"If it can't be measured, it can't be managed" is rapidly becoming the operating philosophy of the health care industry, aided in large part by more extensive use of electronic health care records, mobile applications and the growth of population health management. Using health care analytics - sometimes called business intelligence - researchers and consultants are mining clinical and claims data to discover gold standards and establish best practices for prevention, treatment and self-care and, ideally, help reduce waste, abuse and fraud.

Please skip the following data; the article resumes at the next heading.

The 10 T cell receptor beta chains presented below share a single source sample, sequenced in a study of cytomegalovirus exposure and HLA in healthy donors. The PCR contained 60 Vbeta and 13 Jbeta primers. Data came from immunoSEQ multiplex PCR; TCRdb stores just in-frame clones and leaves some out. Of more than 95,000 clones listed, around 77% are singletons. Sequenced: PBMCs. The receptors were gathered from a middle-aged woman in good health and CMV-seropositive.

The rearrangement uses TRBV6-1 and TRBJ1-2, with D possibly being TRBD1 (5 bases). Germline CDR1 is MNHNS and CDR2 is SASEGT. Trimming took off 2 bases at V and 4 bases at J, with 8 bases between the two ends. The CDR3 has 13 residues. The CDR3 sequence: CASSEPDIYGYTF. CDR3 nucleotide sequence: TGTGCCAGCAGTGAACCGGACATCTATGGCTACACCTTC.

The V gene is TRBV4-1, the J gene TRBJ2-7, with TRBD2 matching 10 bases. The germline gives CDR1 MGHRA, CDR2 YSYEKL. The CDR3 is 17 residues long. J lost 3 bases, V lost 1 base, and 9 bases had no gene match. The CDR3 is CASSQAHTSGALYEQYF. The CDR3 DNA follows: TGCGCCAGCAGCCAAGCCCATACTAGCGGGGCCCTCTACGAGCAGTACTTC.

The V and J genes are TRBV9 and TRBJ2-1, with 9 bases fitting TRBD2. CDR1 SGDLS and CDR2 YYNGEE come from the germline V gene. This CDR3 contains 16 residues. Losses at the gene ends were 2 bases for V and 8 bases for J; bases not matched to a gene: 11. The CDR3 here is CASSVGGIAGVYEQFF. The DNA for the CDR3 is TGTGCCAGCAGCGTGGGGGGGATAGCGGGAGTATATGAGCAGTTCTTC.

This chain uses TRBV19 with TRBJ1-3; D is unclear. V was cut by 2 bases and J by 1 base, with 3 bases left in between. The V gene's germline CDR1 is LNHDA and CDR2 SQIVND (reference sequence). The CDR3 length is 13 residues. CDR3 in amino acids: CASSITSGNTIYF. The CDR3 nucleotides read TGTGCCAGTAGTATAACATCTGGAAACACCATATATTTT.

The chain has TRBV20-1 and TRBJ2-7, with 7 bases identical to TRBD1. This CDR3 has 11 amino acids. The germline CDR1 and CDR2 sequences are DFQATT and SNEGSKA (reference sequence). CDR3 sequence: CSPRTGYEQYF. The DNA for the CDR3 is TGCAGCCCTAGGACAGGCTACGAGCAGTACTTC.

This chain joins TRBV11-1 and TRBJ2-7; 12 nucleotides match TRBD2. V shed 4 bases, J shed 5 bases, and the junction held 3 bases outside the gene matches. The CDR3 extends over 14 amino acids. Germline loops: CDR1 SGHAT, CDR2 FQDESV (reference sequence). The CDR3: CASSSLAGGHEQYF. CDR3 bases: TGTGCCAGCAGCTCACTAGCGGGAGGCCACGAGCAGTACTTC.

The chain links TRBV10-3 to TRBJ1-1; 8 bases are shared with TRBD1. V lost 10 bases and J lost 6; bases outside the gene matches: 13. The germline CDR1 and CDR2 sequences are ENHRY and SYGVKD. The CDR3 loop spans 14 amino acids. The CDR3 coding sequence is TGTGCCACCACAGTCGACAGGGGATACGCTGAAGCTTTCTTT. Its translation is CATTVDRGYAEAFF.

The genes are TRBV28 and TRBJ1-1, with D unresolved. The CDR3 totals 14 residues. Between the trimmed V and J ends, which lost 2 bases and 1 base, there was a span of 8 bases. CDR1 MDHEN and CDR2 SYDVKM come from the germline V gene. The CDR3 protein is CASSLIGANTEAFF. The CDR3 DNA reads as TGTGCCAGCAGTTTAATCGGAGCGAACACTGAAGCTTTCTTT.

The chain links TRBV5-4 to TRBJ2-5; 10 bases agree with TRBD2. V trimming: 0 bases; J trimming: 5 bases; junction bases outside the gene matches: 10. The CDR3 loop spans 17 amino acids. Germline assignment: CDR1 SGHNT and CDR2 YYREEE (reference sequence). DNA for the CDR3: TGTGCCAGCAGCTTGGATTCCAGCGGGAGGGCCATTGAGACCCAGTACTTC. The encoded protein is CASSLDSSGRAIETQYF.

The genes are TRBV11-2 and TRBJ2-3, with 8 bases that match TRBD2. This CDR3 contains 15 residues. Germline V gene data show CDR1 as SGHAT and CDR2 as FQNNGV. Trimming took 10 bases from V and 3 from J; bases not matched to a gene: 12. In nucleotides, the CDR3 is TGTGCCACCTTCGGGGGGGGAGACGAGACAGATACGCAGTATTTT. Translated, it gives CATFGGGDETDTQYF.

The goals are simple but have remained elusive: Identify what works, what should be charged and how the cost should be shared, so maximum value can be derived from the $2.7 trillion being spent on health care. Potential beneficiaries include all of the five P stakeholders: providers, patients, payers (insurers), policymakers (legislators and regulators), and, of course, purchasers (employers), whose health plans cover nearly six out of 10 employees and their dependents.
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